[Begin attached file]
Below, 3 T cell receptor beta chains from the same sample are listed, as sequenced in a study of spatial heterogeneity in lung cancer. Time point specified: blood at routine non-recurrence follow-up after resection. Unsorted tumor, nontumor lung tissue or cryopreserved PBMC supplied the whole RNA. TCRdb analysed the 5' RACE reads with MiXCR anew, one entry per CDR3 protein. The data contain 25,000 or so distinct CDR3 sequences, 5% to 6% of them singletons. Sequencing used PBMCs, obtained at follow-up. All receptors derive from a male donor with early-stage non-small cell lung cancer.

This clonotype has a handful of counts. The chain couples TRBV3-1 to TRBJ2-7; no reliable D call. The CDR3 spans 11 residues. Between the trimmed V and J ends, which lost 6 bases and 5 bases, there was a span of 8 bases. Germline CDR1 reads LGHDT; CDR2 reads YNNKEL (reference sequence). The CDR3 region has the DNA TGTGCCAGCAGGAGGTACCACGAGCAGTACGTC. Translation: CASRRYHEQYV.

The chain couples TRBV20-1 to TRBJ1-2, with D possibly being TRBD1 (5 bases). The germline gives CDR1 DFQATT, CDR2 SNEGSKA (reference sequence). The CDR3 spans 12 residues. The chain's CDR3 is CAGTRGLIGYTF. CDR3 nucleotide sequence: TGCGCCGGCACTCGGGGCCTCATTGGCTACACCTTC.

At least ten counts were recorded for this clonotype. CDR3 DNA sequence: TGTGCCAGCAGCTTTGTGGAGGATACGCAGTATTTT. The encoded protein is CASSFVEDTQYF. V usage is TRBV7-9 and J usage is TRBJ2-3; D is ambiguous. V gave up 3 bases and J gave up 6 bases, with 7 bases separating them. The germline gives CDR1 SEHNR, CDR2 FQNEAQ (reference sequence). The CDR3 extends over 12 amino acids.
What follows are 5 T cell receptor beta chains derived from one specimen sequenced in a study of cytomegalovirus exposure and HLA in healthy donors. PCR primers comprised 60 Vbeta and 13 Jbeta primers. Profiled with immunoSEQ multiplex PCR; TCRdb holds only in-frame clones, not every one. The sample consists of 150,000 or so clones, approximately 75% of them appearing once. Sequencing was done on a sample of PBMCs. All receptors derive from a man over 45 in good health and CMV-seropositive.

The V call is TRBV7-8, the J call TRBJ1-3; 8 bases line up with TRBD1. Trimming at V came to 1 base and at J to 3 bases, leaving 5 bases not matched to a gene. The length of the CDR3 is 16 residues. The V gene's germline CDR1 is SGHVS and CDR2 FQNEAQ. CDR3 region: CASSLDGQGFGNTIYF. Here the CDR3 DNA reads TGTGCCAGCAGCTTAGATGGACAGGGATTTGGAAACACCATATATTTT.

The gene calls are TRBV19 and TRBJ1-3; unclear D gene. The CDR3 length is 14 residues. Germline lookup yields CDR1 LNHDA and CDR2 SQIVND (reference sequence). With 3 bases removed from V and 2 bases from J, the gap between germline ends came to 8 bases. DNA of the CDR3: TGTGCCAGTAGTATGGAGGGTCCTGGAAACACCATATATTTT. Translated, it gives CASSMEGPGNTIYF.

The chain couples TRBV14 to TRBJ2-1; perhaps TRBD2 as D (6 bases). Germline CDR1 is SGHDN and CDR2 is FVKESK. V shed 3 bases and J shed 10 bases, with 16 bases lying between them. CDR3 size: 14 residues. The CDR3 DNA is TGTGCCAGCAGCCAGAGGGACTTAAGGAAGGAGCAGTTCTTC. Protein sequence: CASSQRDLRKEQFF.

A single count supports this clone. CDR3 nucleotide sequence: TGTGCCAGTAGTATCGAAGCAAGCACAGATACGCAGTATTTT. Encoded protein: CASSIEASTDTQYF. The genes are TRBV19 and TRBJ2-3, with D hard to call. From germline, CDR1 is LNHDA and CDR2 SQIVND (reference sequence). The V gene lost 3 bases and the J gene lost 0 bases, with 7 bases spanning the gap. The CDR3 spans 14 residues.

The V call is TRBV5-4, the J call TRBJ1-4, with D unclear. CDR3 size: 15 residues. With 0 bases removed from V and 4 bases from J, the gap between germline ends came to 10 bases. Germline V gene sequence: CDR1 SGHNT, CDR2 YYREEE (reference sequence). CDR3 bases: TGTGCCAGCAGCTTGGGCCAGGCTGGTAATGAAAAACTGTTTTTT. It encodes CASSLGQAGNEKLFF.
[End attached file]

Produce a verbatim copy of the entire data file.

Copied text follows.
Below, 3 T cell receptor beta chains from the same sample are listed, as sequenced in a study of spatial heterogeneity in lung cancer. Time point specified: blood at routine non-recurrence follow-up after resection. Unsorted tumor, nontumor lung tissue or cryopreserved PBMC supplied the whole RNA. TCRdb analysed the 5' RACE reads with MiXCR anew, one entry per CDR3 protein. The data contain 25,000 or so distinct CDR3 sequences, 5% to 6% of them singletons. Sequencing used PBMCs, obtained at follow-up. All receptors derive from a male donor with early-stage non-small cell lung cancer.

This clonotype has a handful of counts. The chain couples TRBV3-1 to TRBJ2-7; no reliable D call. The CDR3 spans 11 residues. Between the trimmed V and J ends, which lost 6 bases and 5 bases, there was a span of 8 bases. Germline CDR1 reads LGHDT; CDR2 reads YNNKEL (reference sequence). The CDR3 region has the DNA TGTGCCAGCAGGAGGTACCACGAGCAGTACGTC. Translation: CASRRYHEQYV.

The chain couples TRBV20-1 to TRBJ1-2, with D possibly being TRBD1 (5 bases). The germline gives CDR1 DFQATT, CDR2 SNEGSKA (reference sequence). The CDR3 spans 12 residues. The chain's CDR3 is CAGTRGLIGYTF. CDR3 nucleotide sequence: TGCGCCGGCACTCGGGGCCTCATTGGCTACACCTTC.

At least ten counts were recorded for this clonotype. CDR3 DNA sequence: TGTGCCAGCAGCTTTGTGGAGGATACGCAGTATTTT. The encoded protein is CASSFVEDTQYF. V usage is TRBV7-9 and J usage is TRBJ2-3; D is ambiguous. V gave up 3 bases and J gave up 6 bases, with 7 bases separating them. The germline gives CDR1 SEHNR, CDR2 FQNEAQ (reference sequence). The CDR3 extends over 12 amino acids.
What follows are 5 T cell receptor beta chains derived from one specimen sequenced in a study of cytomegalovirus exposure and HLA in healthy donors. PCR primers comprised 60 Vbeta and 13 Jbeta primers. Profiled with immunoSEQ multiplex PCR; TCRdb holds only in-frame clones, not every one. The sample consists of 150,000 or so clones, approximately 75% of them appearing once. Sequencing was done on a sample of PBMCs. All receptors derive from a man over 45 in good health and CMV-seropositive.

The V call is TRBV7-8, the J call TRBJ1-3; 8 bases line up with TRBD1. Trimming at V came to 1 base and at J to 3 bases, leaving 5 bases not matched to a gene. The length of the CDR3 is 16 residues. The V gene's germline CDR1 is SGHVS and CDR2 FQNEAQ. CDR3 region: CASSLDGQGFGNTIYF. Here the CDR3 DNA reads TGTGCCAGCAGCTTAGATGGACAGGGATTTGGAAACACCATATATTTT.

The gene calls are TRBV19 and TRBJ1-3; unclear D gene. The CDR3 length is 14 residues. Germline lookup yields CDR1 LNHDA and CDR2 SQIVND (reference sequence). With 3 bases removed from V and 2 bases from J, the gap between germline ends came to 8 bases. DNA of the CDR3: TGTGCCAGTAGTATGGAGGGTCCTGGAAACACCATATATTTT. Translated, it gives CASSMEGPGNTIYF.

The chain couples TRBV14 to TRBJ2-1; perhaps TRBD2 as D (6 bases). Germline CDR1 is SGHDN and CDR2 is FVKESK. V shed 3 bases and J shed 10 bases, with 16 bases lying between them. CDR3 size: 14 residues. The CDR3 DNA is TGTGCCAGCAGCCAGAGGGACTTAAGGAAGGAGCAGTTCTTC. Protein sequence: CASSQRDLRKEQFF.

A single count supports this clone. CDR3 nucleotide sequence: TGTGCCAGTAGTATCGAAGCAAGCACAGATACGCAGTATTTT. Encoded protein: CASSIEASTDTQYF. The genes are TRBV19 and TRBJ2-3, with D hard to call. From germline, CDR1 is LNHDA and CDR2 SQIVND (reference sequence). The V gene lost 3 bases and the J gene lost 0 bases, with 7 bases spanning the gap. The CDR3 spans 14 residues.

The V call is TRBV5-4, the J call TRBJ1-4, with D unclear. CDR3 size: 15 residues. With 0 bases removed from V and 4 bases from J, the gap between germline ends came to 10 bases. Germline V gene sequence: CDR1 SGHNT, CDR2 YYREEE (reference sequence). CDR3 bases: TGTGCCAGCAGCTTGGGCCAGGCTGGTAATGAAAAACTGTTTTTT. It encodes CASSLGQAGNEKLFF.